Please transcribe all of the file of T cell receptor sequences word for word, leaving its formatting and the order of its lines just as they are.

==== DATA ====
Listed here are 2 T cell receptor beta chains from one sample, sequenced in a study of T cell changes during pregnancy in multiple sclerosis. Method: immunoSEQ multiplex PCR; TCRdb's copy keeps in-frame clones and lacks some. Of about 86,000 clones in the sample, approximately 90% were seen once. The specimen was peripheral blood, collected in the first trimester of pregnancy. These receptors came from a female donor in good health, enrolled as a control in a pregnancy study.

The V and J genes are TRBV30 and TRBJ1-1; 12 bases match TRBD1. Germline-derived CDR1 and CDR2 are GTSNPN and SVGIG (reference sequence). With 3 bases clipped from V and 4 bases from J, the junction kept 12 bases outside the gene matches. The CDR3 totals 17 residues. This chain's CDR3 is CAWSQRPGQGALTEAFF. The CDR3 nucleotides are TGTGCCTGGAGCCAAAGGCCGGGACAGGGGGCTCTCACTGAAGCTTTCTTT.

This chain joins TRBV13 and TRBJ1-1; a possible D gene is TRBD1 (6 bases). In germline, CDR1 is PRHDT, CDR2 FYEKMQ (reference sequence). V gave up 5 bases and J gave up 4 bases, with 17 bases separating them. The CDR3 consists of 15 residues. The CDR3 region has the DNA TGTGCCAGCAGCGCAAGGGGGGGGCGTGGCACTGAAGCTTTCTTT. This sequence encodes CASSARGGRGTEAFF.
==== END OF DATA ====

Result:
Listed here are 2 T cell receptor beta chains from one sample, sequenced in a study of T cell changes during pregnancy in multiple sclerosis. Method: immunoSEQ multiplex PCR; TCRdb's copy keeps in-frame clones and lacks some. Of about 86,000 clones in the sample, approximately 90% were seen once. The specimen was peripheral blood, collected in the first trimester of pregnancy. These receptors came from a female donor in good health, enrolled as a control in a pregnancy study.

The V and J genes are TRBV30 and TRBJ1-1; 12 bases match TRBD1. Germline-derived CDR1 and CDR2 are GTSNPN and SVGIG (reference sequence). With 3 bases clipped from V and 4 bases from J, the junction kept 12 bases outside the gene matches. The CDR3 totals 17 residues. This chain's CDR3 is CAWSQRPGQGALTEAFF. The CDR3 nucleotides are TGTGCCTGGAGCCAAAGGCCGGGACAGGGGGCTCTCACTGAAGCTTTCTTT.

This chain joins TRBV13 and TRBJ1-1; a possible D gene is TRBD1 (6 bases). In germline, CDR1 is PRHDT, CDR2 FYEKMQ (reference sequence). V gave up 5 bases and J gave up 4 bases, with 17 bases separating them. The CDR3 consists of 15 residues. The CDR3 region has the DNA TGTGCCAGCAGCGCAAGGGGGGGGCGTGGCACTGAAGCTTTCTTT. This sequence encodes CASSARGGRGTEAFF.